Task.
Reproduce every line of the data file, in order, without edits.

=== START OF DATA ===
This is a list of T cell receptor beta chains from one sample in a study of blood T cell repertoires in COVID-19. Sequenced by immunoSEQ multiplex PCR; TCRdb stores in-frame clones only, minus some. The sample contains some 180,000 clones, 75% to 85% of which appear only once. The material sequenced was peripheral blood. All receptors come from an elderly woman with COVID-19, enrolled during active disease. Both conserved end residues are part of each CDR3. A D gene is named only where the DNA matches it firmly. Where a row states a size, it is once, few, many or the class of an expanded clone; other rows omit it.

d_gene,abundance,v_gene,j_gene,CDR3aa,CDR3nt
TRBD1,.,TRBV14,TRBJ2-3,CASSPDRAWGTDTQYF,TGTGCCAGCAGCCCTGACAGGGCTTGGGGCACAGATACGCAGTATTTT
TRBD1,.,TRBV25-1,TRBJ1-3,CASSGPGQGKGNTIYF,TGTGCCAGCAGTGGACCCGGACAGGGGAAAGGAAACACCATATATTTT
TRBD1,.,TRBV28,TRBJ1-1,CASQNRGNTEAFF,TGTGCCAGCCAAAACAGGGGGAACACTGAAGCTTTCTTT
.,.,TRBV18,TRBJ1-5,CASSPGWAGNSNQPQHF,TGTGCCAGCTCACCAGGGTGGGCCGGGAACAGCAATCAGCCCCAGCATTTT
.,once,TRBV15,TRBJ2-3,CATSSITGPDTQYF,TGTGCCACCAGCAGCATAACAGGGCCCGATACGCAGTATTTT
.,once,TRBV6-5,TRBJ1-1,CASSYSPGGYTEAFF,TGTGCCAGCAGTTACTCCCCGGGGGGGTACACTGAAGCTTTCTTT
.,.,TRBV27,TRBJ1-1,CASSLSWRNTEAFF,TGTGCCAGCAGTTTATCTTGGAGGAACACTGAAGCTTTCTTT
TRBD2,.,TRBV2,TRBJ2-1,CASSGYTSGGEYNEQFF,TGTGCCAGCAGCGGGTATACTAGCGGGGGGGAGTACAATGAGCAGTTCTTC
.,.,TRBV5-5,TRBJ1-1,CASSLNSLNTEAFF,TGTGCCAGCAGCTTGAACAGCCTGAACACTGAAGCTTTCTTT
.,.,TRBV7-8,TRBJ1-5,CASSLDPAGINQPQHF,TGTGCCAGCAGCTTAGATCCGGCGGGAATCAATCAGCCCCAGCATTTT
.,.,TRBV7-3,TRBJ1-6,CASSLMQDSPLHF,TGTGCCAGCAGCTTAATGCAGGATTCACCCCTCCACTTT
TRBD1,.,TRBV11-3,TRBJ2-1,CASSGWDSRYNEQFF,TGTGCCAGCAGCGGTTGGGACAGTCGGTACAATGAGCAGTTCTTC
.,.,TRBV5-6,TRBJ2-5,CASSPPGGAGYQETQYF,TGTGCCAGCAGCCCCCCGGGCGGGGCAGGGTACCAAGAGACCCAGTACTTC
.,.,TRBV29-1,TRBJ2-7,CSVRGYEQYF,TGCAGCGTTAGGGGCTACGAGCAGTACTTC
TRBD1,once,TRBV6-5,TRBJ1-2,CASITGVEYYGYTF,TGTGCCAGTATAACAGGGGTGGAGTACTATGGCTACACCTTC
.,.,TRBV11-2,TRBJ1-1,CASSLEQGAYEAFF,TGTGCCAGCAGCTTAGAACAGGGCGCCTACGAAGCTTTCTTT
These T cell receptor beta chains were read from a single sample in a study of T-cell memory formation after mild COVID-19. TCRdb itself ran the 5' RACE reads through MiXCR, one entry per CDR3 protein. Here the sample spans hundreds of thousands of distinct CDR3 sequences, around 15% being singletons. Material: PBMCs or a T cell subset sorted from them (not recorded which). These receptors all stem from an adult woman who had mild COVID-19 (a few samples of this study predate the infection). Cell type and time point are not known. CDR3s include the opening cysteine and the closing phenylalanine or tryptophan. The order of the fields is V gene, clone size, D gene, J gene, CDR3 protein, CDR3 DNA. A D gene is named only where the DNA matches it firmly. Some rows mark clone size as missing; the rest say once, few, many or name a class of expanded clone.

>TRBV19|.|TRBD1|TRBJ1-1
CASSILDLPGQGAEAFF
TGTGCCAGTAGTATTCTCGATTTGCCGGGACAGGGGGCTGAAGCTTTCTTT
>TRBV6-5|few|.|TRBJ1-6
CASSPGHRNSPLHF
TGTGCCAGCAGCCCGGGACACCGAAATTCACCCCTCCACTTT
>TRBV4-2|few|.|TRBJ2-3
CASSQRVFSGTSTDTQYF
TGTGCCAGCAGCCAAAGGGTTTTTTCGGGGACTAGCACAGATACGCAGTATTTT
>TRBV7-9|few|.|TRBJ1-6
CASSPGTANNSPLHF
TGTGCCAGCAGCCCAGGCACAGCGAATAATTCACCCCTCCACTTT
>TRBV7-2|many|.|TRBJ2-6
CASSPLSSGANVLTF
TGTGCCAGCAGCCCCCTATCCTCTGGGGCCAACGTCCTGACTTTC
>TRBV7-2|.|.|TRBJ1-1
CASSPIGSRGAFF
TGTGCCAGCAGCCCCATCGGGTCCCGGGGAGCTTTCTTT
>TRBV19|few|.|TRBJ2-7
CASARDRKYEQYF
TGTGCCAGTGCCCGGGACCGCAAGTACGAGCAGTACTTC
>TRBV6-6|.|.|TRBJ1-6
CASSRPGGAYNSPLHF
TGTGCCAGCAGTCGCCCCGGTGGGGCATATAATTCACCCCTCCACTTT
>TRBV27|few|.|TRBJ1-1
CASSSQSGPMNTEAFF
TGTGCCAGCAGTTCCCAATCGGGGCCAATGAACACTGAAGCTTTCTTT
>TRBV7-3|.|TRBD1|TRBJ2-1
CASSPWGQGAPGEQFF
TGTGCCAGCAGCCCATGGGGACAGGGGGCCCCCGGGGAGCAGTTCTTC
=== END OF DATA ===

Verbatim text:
This is a list of T cell receptor beta chains from one sample in a study of blood T cell repertoires in COVID-19. Sequenced by immunoSEQ multiplex PCR; TCRdb stores in-frame clones only, minus some. The sample contains some 180,000 clones, 75% to 85% of which appear only once. The material sequenced was peripheral blood. All receptors come from an elderly woman with COVID-19, enrolled during active disease. Both conserved end residues are part of each CDR3. A D gene is named only where the DNA matches it firmly. Where a row states a size, it is once, few, many or the class of an expanded clone; other rows omit it.

d_gene,abundance,v_gene,j_gene,CDR3aa,CDR3nt
TRBD1,.,TRBV14,TRBJ2-3,CASSPDRAWGTDTQYF,TGTGCCAGCAGCCCTGACAGGGCTTGGGGCACAGATACGCAGTATTTT
TRBD1,.,TRBV25-1,TRBJ1-3,CASSGPGQGKGNTIYF,TGTGCCAGCAGTGGACCCGGACAGGGGAAAGGAAACACCATATATTTT
TRBD1,.,TRBV28,TRBJ1-1,CASQNRGNTEAFF,TGTGCCAGCCAAAACAGGGGGAACACTGAAGCTTTCTTT
.,.,TRBV18,TRBJ1-5,CASSPGWAGNSNQPQHF,TGTGCCAGCTCACCAGGGTGGGCCGGGAACAGCAATCAGCCCCAGCATTTT
.,once,TRBV15,TRBJ2-3,CATSSITGPDTQYF,TGTGCCACCAGCAGCATAACAGGGCCCGATACGCAGTATTTT
.,once,TRBV6-5,TRBJ1-1,CASSYSPGGYTEAFF,TGTGCCAGCAGTTACTCCCCGGGGGGGTACACTGAAGCTTTCTTT
.,.,TRBV27,TRBJ1-1,CASSLSWRNTEAFF,TGTGCCAGCAGTTTATCTTGGAGGAACACTGAAGCTTTCTTT
TRBD2,.,TRBV2,TRBJ2-1,CASSGYTSGGEYNEQFF,TGTGCCAGCAGCGGGTATACTAGCGGGGGGGAGTACAATGAGCAGTTCTTC
.,.,TRBV5-5,TRBJ1-1,CASSLNSLNTEAFF,TGTGCCAGCAGCTTGAACAGCCTGAACACTGAAGCTTTCTTT
.,.,TRBV7-8,TRBJ1-5,CASSLDPAGINQPQHF,TGTGCCAGCAGCTTAGATCCGGCGGGAATCAATCAGCCCCAGCATTTT
.,.,TRBV7-3,TRBJ1-6,CASSLMQDSPLHF,TGTGCCAGCAGCTTAATGCAGGATTCACCCCTCCACTTT
TRBD1,.,TRBV11-3,TRBJ2-1,CASSGWDSRYNEQFF,TGTGCCAGCAGCGGTTGGGACAGTCGGTACAATGAGCAGTTCTTC
.,.,TRBV5-6,TRBJ2-5,CASSPPGGAGYQETQYF,TGTGCCAGCAGCCCCCCGGGCGGGGCAGGGTACCAAGAGACCCAGTACTTC
.,.,TRBV29-1,TRBJ2-7,CSVRGYEQYF,TGCAGCGTTAGGGGCTACGAGCAGTACTTC
TRBD1,once,TRBV6-5,TRBJ1-2,CASITGVEYYGYTF,TGTGCCAGTATAACAGGGGTGGAGTACTATGGCTACACCTTC
.,.,TRBV11-2,TRBJ1-1,CASSLEQGAYEAFF,TGTGCCAGCAGCTTAGAACAGGGCGCCTACGAAGCTTTCTTT
These T cell receptor beta chains were read from a single sample in a study of T-cell memory formation after mild COVID-19. TCRdb itself ran the 5' RACE reads through MiXCR, one entry per CDR3 protein. Here the sample spans hundreds of thousands of distinct CDR3 sequences, around 15% being singletons. Material: PBMCs or a T cell subset sorted from them (not recorded which). These receptors all stem from an adult woman who had mild COVID-19 (a few samples of this study predate the infection). Cell type and time point are not known. CDR3s include the opening cysteine and the closing phenylalanine or tryptophan. The order of the fields is V gene, clone size, D gene, J gene, CDR3 protein, CDR3 DNA. A D gene is named only where the DNA matches it firmly. Some rows mark clone size as missing; the rest say once, few, many or name a class of expanded clone.

>TRBV19|.|TRBD1|TRBJ1-1
CASSILDLPGQGAEAFF
TGTGCCAGTAGTATTCTCGATTTGCCGGGACAGGGGGCTGAAGCTTTCTTT
>TRBV6-5|few|.|TRBJ1-6
CASSPGHRNSPLHF
TGTGCCAGCAGCCCGGGACACCGAAATTCACCCCTCCACTTT
>TRBV4-2|few|.|TRBJ2-3
CASSQRVFSGTSTDTQYF
TGTGCCAGCAGCCAAAGGGTTTTTTCGGGGACTAGCACAGATACGCAGTATTTT
>TRBV7-9|few|.|TRBJ1-6
CASSPGTANNSPLHF
TGTGCCAGCAGCCCAGGCACAGCGAATAATTCACCCCTCCACTTT
>TRBV7-2|many|.|TRBJ2-6
CASSPLSSGANVLTF
TGTGCCAGCAGCCCCCTATCCTCTGGGGCCAACGTCCTGACTTTC
>TRBV7-2|.|.|TRBJ1-1
CASSPIGSRGAFF
TGTGCCAGCAGCCCCATCGGGTCCCGGGGAGCTTTCTTT
>TRBV19|few|.|TRBJ2-7
CASARDRKYEQYF
TGTGCCAGTGCCCGGGACCGCAAGTACGAGCAGTACTTC
>TRBV6-6|.|.|TRBJ1-6
CASSRPGGAYNSPLHF
TGTGCCAGCAGTCGCCCCGGTGGGGCATATAATTCACCCCTCCACTTT
>TRBV27|few|.|TRBJ1-1
CASSSQSGPMNTEAFF
TGTGCCAGCAGTTCCCAATCGGGGCCAATGAACACTGAAGCTTTCTTT
>TRBV7-3|.|TRBD1|TRBJ2-1
CASSPWGQGAPGEQFF
TGTGCCAGCAGCCCATGGGGACAGGGGGCCCCCGGGGAGCAGTTCTTC